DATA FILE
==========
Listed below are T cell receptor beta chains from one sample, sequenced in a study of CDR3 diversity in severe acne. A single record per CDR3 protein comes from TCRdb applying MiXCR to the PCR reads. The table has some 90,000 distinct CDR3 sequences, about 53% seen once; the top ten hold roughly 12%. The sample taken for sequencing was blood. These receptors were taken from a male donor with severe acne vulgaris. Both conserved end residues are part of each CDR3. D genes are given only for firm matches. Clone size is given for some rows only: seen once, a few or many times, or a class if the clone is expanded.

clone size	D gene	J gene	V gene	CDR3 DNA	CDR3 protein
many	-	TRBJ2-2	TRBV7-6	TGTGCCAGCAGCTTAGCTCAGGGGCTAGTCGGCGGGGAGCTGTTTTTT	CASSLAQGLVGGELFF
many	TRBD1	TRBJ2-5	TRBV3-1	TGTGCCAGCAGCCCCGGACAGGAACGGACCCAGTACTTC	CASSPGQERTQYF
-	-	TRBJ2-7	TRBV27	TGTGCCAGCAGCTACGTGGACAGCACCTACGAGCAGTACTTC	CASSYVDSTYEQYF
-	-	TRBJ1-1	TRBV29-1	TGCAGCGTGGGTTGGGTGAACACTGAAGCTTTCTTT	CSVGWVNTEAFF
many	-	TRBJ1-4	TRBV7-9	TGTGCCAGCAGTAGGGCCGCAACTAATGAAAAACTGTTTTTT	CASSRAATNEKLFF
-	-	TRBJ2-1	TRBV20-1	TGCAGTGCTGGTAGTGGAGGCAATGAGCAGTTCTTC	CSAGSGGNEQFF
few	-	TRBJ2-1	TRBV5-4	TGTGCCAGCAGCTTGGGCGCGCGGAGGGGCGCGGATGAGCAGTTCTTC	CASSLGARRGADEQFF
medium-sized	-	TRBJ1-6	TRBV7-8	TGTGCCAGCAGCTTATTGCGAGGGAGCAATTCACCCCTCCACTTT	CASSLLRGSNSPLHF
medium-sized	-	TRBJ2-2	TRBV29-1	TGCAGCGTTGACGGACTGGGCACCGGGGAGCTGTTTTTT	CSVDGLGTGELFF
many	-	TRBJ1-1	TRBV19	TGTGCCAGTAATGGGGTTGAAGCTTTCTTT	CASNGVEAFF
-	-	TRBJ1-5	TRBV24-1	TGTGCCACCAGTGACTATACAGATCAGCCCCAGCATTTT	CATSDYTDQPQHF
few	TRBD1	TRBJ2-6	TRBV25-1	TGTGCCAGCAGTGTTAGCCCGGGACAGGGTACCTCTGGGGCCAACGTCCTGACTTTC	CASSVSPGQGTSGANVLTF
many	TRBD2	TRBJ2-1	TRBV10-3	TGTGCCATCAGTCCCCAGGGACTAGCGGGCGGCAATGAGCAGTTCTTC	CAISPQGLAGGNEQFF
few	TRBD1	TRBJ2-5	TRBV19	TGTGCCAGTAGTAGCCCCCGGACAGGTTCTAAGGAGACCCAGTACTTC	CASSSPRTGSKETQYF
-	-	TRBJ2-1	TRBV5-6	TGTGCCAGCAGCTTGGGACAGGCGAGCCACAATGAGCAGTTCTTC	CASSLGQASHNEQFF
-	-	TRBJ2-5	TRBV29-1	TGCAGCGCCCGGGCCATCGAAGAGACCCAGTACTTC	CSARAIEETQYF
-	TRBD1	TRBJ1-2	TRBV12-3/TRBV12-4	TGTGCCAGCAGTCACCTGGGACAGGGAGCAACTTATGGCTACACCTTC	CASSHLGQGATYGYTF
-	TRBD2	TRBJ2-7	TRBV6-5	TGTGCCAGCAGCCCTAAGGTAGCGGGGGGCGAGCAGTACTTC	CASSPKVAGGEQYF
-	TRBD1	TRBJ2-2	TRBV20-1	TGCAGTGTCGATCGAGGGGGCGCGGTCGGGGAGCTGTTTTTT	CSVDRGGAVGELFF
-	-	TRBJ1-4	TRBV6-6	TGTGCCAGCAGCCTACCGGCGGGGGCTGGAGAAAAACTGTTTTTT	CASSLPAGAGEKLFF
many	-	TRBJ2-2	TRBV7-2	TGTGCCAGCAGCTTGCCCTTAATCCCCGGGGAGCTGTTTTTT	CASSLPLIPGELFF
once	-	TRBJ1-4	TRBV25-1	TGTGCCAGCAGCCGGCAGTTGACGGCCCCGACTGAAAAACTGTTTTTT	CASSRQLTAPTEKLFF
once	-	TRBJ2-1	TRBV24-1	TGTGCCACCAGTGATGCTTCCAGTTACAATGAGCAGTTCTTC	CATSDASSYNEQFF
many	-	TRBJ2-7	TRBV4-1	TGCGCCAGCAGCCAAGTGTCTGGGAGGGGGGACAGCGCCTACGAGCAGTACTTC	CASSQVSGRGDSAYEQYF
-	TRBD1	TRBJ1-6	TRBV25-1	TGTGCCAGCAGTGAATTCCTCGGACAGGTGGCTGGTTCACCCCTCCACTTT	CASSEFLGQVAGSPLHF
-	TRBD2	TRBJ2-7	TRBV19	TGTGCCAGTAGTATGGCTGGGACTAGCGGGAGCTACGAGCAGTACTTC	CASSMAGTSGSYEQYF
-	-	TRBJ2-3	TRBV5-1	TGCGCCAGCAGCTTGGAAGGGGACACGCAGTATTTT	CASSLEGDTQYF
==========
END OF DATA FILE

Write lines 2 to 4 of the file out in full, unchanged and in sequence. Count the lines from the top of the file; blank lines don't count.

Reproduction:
clone size	D gene	J gene	V gene	CDR3 DNA	CDR3 protein
many	-	TRBJ2-2	TRBV7-6	TGTGCCAGCAGCTTAGCTCAGGGGCTAGTCGGCGGGGAGCTGTTTTTT	CASSLAQGLVGGELFF
many	TRBD1	TRBJ2-5	TRBV3-1	TGTGCCAGCAGCCCCGGACAGGAACGGACCCAGTACTTC	CASSPGQERTQYF